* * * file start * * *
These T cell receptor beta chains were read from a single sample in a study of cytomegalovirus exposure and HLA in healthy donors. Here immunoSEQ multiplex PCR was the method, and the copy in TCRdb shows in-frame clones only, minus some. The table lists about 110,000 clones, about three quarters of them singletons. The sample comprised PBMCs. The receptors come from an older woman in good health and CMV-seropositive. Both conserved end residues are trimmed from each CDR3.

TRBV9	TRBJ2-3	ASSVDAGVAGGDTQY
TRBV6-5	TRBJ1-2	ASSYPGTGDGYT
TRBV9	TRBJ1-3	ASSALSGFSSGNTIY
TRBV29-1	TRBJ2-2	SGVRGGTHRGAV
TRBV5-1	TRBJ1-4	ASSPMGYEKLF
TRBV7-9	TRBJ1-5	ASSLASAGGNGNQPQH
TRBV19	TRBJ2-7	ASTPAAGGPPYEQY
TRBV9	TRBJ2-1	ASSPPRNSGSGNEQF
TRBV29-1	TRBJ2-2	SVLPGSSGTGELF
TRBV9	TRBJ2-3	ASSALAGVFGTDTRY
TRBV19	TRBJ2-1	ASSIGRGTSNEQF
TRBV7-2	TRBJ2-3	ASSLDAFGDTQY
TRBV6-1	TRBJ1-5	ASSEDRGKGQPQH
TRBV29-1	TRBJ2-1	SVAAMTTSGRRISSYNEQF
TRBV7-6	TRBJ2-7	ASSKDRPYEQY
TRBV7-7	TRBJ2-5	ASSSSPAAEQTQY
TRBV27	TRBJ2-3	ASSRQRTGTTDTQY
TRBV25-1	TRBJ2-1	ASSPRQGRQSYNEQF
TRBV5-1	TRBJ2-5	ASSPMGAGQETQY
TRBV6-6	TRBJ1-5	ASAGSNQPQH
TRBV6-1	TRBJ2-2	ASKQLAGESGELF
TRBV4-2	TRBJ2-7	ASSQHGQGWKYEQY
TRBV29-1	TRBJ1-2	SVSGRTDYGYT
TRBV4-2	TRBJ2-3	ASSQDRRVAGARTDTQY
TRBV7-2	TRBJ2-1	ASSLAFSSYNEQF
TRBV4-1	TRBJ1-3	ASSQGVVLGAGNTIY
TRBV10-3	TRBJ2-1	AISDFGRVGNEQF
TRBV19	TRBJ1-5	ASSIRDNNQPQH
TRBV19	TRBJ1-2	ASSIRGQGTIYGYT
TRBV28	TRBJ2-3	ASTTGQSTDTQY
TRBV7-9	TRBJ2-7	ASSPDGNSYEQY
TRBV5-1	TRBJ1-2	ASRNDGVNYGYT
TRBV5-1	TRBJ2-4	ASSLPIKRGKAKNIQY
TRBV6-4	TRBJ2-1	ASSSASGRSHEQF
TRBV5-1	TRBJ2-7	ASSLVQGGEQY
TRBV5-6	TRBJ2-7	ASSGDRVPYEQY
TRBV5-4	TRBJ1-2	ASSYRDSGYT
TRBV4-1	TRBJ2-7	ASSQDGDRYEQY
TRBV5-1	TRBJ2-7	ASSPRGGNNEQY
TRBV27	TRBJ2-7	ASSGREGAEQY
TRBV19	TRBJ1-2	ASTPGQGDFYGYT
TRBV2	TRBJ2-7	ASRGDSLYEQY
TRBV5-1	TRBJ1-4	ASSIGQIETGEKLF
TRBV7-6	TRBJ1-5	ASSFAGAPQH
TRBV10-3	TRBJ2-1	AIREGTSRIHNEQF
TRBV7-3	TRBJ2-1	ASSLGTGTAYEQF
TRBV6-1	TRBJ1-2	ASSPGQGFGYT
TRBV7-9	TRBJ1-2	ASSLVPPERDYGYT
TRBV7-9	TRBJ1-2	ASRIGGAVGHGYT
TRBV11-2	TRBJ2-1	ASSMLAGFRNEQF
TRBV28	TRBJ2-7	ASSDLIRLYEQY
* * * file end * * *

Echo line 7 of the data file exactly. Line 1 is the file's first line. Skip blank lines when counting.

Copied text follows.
TRBV7-9	TRBJ1-5	ASSLASAGGNGNQPQH